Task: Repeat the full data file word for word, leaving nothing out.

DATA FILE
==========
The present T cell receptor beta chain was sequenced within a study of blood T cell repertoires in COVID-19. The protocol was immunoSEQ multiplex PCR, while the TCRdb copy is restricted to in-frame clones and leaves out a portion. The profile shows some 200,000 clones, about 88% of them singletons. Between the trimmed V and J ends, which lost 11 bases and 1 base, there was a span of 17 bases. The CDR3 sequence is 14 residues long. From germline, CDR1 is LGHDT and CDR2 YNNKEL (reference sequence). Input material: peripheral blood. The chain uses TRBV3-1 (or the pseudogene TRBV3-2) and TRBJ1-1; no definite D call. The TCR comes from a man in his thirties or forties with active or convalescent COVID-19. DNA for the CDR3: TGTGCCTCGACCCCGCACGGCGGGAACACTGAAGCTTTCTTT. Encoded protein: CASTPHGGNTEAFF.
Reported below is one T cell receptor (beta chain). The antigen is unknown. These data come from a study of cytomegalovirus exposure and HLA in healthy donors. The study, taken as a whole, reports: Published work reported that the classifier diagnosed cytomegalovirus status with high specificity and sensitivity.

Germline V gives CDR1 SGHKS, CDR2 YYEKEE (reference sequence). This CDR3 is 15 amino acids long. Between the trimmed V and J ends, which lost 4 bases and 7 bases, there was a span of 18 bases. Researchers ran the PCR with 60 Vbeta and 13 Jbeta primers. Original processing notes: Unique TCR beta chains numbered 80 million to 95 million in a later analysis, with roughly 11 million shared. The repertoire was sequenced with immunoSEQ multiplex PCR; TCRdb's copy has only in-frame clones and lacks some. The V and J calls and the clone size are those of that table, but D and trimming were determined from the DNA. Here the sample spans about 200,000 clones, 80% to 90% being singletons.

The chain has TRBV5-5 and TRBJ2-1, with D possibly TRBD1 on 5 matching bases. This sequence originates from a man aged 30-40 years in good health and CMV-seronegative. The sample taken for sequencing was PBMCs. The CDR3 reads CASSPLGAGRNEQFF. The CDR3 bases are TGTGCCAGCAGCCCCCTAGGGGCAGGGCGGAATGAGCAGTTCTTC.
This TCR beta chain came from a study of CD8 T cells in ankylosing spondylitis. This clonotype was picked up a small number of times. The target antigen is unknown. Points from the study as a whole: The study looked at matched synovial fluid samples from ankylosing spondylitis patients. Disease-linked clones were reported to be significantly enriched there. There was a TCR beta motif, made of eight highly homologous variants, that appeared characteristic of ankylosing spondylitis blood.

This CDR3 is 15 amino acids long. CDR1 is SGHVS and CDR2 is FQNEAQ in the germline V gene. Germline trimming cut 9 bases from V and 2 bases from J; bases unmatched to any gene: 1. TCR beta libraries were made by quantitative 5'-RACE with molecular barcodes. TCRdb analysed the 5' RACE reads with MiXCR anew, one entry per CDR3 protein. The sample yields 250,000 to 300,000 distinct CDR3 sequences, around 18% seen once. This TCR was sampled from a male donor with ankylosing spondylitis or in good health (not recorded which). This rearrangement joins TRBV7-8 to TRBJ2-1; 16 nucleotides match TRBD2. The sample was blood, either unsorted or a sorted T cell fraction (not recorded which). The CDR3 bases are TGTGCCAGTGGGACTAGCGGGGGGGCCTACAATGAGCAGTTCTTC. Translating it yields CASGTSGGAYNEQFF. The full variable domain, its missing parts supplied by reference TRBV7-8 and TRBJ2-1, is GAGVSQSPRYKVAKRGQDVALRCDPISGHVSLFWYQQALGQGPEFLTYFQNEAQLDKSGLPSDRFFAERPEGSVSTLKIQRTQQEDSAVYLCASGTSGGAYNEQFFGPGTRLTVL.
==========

The present T cell receptor beta chain was sequenced within a study of blood T cell repertoires in COVID-19. The protocol was immunoSEQ multiplex PCR, while the TCRdb copy is restricted to in-frame clones and leaves out a portion. The profile shows some 200,000 clones, about 88% of them singletons. Between the trimmed V and J ends, which lost 11 bases and 1 base, there was a span of 17 bases. The CDR3 sequence is 14 residues long. From germline, CDR1 is LGHDT and CDR2 YNNKEL (reference sequence). Input material: peripheral blood. The chain uses TRBV3-1 (or the pseudogene TRBV3-2) and TRBJ1-1; no definite D call. The TCR comes from a man in his thirties or forties with active or convalescent COVID-19. DNA for the CDR3: TGTGCCTCGACCCCGCACGGCGGGAACACTGAAGCTTTCTTT. Encoded protein: CASTPHGGNTEAFF.
Reported below is one T cell receptor (beta chain). The antigen is unknown. These data come from a study of cytomegalovirus exposure and HLA in healthy donors. The study, taken as a whole, reports: Published work reported that the classifier diagnosed cytomegalovirus status with high specificity and sensitivity.

Germline V gives CDR1 SGHKS, CDR2 YYEKEE (reference sequence). This CDR3 is 15 amino acids long. Between the trimmed V and J ends, which lost 4 bases and 7 bases, there was a span of 18 bases. Researchers ran the PCR with 60 Vbeta and 13 Jbeta primers. Original processing notes: Unique TCR beta chains numbered 80 million to 95 million in a later analysis, with roughly 11 million shared. The repertoire was sequenced with immunoSEQ multiplex PCR; TCRdb's copy has only in-frame clones and lacks some. The V and J calls and the clone size are those of that table, but D and trimming were determined from the DNA. Here the sample spans about 200,000 clones, 80% to 90% being singletons.

The chain has TRBV5-5 and TRBJ2-1, with D possibly TRBD1 on 5 matching bases. This sequence originates from a man aged 30-40 years in good health and CMV-seronegative. The sample taken for sequencing was PBMCs. The CDR3 reads CASSPLGAGRNEQFF. The CDR3 bases are TGTGCCAGCAGCCCCCTAGGGGCAGGGCGGAATGAGCAGTTCTTC.
This TCR beta chain came from a study of CD8 T cells in ankylosing spondylitis. This clonotype was picked up a small number of times. The target antigen is unknown. Points from the study as a whole: The study looked at matched synovial fluid samples from ankylosing spondylitis patients. Disease-linked clones were reported to be significantly enriched there. There was a TCR beta motif, made of eight highly homologous variants, that appeared characteristic of ankylosing spondylitis blood.

This CDR3 is 15 amino acids long. CDR1 is SGHVS and CDR2 is FQNEAQ in the germline V gene. Germline trimming cut 9 bases from V and 2 bases from J; bases unmatched to any gene: 1. TCR beta libraries were made by quantitative 5'-RACE with molecular barcodes. TCRdb analysed the 5' RACE reads with MiXCR anew, one entry per CDR3 protein. The sample yields 250,000 to 300,000 distinct CDR3 sequences, around 18% seen once. This TCR was sampled from a male donor with ankylosing spondylitis or in good health (not recorded which). This rearrangement joins TRBV7-8 to TRBJ2-1; 16 nucleotides match TRBD2. The sample was blood, either unsorted or a sorted T cell fraction (not recorded which). The CDR3 bases are TGTGCCAGTGGGACTAGCGGGGGGGCCTACAATGAGCAGTTCTTC. Translating it yields CASGTSGGAYNEQFF. The full variable domain, its missing parts supplied by reference TRBV7-8 and TRBJ2-1, is GAGVSQSPRYKVAKRGQDVALRCDPISGHVSLFWYQQALGQGPEFLTYFQNEAQLDKSGLPSDRFFAERPEGSVSTLKIQRTQQEDSAVYLCASGTSGGAYNEQFFGPGTRLTVL.